When the Lights Go Out

I write at a table in Starbucks, my phone and laptop plugged into the wall. Everyone else in town is here. The power is out. BC Hydro says it will stay out for a few more hours. So we flock to this bastion of electricity and wireless internet, tethered to our devices by cords and adapters, Instagram and Twitter feeds streaming with complaints and creatively framed pictures of stormy skies and rainy streets and businesses crowded with pajamas and haggard eyes and ponytails.

The apparatus that we inhabit is an incredibly complex system—so much so that we, as cogs, parts of the mechanism, can only recognize our conditions of existence when the system stutters. And so, mid-stutter, I sit here and watch all the other hapless people who, like me, have had their connection to the machine severed.

Last night, driving home on unlit streets, I felt very small. In just a few hours hundreds of thousands of people were deprived of power—of their fridges and hair dryers and televisions—and left to wait for the lights to come back on, for faceless strangers to do their inscrutable work. The earth exhaled, a whim, an impulse, and we, clinging to its surface, were tossed and lashed, while our houses shook and, outside, the trees splintered.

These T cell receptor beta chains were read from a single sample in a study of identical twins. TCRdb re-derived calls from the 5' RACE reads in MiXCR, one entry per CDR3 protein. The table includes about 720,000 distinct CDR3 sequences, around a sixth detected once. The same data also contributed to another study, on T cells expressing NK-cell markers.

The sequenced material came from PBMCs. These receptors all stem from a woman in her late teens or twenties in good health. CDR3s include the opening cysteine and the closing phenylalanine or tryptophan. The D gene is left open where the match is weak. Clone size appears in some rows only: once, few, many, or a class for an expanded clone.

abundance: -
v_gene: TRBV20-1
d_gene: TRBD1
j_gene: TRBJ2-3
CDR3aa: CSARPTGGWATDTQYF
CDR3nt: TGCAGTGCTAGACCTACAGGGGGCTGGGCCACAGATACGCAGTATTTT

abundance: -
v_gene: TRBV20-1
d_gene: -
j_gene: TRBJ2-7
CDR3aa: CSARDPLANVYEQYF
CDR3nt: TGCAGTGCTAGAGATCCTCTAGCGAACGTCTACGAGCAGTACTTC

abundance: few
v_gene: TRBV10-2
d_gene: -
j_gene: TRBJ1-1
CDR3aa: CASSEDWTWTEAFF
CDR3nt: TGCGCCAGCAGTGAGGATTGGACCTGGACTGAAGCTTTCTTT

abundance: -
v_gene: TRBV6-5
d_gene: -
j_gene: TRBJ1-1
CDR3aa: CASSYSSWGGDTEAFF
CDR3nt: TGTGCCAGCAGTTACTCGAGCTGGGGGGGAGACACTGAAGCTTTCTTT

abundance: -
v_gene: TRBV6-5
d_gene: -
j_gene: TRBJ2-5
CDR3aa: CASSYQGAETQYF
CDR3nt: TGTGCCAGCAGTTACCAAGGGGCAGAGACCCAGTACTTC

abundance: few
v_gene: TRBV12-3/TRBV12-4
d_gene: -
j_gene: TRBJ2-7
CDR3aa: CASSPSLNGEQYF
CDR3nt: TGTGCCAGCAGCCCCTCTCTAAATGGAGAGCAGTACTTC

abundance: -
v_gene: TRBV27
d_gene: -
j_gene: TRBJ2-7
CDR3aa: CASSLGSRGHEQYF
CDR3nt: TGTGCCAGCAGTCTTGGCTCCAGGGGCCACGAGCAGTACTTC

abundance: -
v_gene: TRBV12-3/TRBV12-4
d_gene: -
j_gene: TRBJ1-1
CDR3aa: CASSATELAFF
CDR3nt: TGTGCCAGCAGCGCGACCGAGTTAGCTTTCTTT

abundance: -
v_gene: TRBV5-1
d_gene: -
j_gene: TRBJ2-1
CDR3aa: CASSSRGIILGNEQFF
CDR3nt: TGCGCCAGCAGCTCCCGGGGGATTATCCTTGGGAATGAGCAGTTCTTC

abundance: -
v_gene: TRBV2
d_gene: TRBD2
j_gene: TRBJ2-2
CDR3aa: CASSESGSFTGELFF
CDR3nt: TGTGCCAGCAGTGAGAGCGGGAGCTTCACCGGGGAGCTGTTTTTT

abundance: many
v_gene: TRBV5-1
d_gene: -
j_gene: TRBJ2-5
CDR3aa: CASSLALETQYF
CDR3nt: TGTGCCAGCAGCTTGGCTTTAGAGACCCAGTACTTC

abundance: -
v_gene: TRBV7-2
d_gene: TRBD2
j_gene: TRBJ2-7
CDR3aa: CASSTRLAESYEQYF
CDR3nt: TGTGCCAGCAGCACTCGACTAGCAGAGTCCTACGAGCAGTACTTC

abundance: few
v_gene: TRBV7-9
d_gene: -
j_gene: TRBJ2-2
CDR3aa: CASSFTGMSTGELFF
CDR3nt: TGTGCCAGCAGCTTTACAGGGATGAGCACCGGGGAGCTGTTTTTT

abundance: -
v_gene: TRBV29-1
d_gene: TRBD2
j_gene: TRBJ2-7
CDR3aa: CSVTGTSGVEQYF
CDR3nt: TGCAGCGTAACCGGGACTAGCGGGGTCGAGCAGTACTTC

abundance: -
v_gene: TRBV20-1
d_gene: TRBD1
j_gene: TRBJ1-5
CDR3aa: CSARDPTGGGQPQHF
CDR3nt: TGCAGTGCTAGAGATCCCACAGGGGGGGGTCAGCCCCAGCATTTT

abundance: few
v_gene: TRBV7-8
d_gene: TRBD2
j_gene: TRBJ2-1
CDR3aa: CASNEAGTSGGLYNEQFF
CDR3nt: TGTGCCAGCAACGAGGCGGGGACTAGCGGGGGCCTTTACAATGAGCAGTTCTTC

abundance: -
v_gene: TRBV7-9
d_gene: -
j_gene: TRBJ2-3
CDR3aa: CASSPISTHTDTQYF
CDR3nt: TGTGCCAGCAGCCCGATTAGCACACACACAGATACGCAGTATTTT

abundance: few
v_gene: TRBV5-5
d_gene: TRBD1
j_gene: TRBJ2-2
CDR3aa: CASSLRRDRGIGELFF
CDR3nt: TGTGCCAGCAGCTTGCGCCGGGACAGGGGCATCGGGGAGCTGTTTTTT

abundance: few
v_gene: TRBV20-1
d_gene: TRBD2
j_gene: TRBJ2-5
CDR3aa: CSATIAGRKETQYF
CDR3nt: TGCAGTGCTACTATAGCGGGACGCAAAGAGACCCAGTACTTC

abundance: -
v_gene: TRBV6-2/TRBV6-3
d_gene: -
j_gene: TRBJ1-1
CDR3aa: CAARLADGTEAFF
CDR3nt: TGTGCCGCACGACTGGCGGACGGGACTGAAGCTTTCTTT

And this was not the worst. This was a summer storm, a blip in meteorological terms. No Katrina or Sandy, not the Big One, not Tunguska—just some wind and rain. I have witnessed the apocalypse so many times, in books and on TV and in film. I have witnessed natural disasters and epidemics and wars. I am certain you have, as well. The end is always near for us, an ever-present thought experiment, an entertaining extrapolation, and yet, the lights go out and here we find ourselves, sorely unprepared.

A shrug, a shudder, is all it would take at the planetary scale for we tiny creatures to be extinguished. But we live our lives, pursue our dreams and passions, work our jobs, drive our cars, do all those things that people do, ever on the brink of erasure.

“Look on my works,” says the ancient king, and yet, “nothing beside remains.” In the dark, shriven by the storm, we encounter our insignificance.

And then the barista calls “next!” and we order our lattes.

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